Brian Deese Calls For More Gov’t Spending As Inflation Hits 40-Year High

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Sarah Wilder Social Issues Reporter
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White House economic advisor Brian Deese called for more government spending Wednesday in the aftermath of a Department of Labor report that inflation had hit a four decade high.

The Consumer Price Index has climbed 9.1% in the last year, the highest increase in a twelve-month period since December 1981. During a CNBC appearance, Deese called the report “backward looking” and encouraged Congress to spend more on semiconductors to restore the economy.

“I just want to underscore if there’s one thing to take away from this report it’s that there is more urgency now than ever in Congress moving to pass a bill to try to build more domestic semiconductors, to try to bring down the price of those goods,” Deese said. (RELATED: ANALYSIS: Five Signs Biden’s Economic Disaster Is About To Get Worse)

Deese also touted the slight decrease in gas prices which has occurred over the past month.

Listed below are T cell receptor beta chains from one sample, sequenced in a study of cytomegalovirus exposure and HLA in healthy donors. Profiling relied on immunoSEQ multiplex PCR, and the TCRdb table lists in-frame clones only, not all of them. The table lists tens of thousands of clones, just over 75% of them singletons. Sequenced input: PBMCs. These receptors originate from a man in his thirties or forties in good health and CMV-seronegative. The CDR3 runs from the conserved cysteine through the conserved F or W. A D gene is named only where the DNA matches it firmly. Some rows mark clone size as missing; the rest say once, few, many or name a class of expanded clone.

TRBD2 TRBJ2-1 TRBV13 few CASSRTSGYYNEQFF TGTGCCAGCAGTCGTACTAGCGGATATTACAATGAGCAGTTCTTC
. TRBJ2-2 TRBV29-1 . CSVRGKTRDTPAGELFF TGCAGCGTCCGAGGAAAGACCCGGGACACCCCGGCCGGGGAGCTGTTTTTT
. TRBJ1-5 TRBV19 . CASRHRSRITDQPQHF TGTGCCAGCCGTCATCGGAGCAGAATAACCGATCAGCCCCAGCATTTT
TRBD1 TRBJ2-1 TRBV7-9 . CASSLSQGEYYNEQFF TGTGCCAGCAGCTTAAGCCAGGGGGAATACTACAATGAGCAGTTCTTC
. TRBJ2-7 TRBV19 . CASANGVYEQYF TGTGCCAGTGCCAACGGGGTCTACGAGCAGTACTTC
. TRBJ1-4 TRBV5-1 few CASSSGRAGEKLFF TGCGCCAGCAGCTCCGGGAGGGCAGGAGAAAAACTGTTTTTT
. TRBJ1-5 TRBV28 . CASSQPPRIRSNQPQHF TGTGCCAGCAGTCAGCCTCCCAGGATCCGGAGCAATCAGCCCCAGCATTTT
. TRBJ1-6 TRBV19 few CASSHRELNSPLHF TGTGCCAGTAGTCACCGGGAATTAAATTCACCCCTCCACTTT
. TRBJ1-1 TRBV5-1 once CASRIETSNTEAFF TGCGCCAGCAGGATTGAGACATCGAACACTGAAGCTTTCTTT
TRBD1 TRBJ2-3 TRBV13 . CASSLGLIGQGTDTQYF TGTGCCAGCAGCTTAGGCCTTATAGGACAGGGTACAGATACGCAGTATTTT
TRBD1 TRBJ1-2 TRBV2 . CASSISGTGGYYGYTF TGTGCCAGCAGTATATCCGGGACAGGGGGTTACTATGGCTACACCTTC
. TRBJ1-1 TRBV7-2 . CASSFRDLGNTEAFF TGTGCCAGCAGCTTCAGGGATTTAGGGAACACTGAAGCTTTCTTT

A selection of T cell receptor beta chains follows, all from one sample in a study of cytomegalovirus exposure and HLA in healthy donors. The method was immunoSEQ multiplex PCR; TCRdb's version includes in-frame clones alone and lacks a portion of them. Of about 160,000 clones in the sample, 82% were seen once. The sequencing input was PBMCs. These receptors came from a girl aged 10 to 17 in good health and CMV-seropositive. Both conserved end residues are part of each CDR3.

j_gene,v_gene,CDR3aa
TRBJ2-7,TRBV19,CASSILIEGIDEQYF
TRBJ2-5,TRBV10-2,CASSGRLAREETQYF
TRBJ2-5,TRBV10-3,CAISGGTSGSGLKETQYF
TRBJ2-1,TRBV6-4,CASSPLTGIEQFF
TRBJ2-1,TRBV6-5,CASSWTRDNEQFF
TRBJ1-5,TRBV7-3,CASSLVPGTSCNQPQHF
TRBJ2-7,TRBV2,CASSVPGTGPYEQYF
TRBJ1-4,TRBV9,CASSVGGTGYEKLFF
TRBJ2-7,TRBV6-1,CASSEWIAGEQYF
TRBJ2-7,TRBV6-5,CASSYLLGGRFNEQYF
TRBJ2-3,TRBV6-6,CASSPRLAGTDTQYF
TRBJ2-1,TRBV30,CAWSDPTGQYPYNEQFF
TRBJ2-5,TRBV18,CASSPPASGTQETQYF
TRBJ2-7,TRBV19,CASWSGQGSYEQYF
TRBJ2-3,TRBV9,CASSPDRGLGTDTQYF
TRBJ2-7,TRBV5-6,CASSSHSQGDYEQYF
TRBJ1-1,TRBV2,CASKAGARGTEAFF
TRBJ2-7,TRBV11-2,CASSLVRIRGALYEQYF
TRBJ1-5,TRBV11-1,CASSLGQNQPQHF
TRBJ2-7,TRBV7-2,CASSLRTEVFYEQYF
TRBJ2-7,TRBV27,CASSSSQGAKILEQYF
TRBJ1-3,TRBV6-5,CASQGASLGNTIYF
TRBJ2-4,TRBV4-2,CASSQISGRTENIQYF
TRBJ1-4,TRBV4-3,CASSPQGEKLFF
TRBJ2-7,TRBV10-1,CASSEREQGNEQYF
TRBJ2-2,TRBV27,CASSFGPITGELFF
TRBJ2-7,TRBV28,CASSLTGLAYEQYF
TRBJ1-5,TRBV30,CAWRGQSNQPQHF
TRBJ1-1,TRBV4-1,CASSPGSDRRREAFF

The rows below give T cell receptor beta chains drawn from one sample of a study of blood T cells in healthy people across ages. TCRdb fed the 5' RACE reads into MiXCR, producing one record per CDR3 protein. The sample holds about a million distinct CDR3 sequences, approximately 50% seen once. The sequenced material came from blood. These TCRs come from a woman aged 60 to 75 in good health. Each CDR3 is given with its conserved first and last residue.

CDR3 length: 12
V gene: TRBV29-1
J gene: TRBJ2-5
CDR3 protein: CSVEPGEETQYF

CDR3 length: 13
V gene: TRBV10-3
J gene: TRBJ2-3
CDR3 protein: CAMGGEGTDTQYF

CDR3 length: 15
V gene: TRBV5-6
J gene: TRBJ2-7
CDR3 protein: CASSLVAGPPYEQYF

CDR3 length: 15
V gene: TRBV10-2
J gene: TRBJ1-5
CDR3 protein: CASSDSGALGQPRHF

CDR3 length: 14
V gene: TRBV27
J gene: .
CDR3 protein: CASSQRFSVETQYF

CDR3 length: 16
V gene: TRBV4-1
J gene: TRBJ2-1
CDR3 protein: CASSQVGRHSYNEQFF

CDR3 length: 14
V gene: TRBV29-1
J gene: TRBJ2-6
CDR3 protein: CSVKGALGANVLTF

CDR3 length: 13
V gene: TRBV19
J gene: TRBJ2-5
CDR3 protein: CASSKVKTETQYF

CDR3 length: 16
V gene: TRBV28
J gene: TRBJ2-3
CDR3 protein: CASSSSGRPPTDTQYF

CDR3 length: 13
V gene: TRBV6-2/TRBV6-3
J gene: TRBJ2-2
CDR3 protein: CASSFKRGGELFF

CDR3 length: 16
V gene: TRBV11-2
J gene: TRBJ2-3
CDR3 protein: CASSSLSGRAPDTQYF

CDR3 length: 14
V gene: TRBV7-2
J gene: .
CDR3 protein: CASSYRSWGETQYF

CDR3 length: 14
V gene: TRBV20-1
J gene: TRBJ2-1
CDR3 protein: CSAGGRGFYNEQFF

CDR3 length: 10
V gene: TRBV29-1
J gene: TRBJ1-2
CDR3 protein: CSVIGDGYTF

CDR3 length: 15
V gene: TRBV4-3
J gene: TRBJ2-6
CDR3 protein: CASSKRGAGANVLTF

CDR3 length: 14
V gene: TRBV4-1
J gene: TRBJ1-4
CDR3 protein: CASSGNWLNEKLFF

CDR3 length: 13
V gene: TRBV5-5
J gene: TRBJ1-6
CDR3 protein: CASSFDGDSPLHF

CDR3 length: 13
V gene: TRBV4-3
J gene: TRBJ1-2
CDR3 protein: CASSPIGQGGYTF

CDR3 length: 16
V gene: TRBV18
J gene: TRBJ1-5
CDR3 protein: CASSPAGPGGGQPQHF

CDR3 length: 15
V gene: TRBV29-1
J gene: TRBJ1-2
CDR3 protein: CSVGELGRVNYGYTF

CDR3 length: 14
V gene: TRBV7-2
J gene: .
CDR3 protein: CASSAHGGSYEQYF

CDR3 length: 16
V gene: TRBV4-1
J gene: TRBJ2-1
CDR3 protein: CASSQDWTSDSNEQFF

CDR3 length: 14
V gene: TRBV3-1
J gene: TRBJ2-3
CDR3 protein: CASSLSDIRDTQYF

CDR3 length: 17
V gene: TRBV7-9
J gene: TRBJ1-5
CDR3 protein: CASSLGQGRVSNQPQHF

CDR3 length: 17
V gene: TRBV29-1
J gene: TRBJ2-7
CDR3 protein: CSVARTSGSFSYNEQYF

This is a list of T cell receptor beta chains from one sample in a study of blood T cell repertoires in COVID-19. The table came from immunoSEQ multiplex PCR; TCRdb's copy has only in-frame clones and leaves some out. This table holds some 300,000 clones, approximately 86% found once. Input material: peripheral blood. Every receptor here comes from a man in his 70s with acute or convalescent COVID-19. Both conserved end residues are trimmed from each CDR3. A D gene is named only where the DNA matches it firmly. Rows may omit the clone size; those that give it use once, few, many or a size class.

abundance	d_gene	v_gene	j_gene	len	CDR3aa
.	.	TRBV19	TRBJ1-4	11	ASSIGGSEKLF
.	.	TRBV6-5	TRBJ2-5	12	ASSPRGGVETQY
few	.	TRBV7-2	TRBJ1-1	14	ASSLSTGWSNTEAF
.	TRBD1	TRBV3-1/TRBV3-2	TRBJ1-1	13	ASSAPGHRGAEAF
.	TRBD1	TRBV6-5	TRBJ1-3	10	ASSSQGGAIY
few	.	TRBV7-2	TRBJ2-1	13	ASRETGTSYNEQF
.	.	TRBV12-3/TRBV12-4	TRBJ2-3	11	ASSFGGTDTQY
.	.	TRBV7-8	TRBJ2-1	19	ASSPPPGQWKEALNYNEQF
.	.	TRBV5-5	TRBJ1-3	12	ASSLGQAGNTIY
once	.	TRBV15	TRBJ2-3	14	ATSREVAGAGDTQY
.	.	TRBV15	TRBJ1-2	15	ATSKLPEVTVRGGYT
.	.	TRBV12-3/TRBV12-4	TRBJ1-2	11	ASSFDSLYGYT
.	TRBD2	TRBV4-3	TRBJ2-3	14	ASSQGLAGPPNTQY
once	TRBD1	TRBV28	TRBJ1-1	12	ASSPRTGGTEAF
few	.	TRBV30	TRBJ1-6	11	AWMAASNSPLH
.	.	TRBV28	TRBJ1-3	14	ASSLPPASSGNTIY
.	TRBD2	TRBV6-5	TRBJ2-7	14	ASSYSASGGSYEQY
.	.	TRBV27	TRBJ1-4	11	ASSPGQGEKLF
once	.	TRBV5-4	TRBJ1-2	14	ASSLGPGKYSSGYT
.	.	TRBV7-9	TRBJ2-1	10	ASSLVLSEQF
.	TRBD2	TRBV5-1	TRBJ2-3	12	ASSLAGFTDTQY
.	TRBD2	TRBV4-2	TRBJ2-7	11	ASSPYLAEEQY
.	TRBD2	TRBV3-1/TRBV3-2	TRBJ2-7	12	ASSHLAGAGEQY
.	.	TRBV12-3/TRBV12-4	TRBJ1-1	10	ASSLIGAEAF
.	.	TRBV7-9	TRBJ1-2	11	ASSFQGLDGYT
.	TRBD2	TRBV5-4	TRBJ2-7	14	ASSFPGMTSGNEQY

“You know, it’s backward looking,” Deese said of the report, “and it doesn’t reflect what we’ve seen over the last 30 days, which is a significant decline in gas prices, down about 40 cents.”

The price for a gallon of gas is down about 38 cents from the price last month, according to AAA.

CNBC host Carl Quintanilla pushed back on Deese’s claim that more government spending would solve the inflation crisis.

“Although that brings us right back to the circular argument, Brian, that more spending is not what you typically do in the face of high inflation. How do we break out of that circle?” Quintanilla asked.

“No, look, I think you have to look at the unique situation that we’re in as an economy and think about how do we build more supply, how do we increase the productive capacity of our economy, so that we actually can supply more goods, bring prices down,” Deese responded. “We know the answer on semiconductors exactly. We need more supply of those goods.”

House Democrats introduced a bill in January which included $52 billion aimed to boost domestic semiconductor manufacturing. The Senate version of this bill passed in June 2021, and the two chambers are currently negotiating a compromise package.

White House commerce secretary Gina Raimondo has also said that inflation is due in large part to a lack of supply in July, encouraging Congress to pass the CHIPS Act.

“We have inflation now because of lack of supply. And let’s increase supply,” Raimondo said.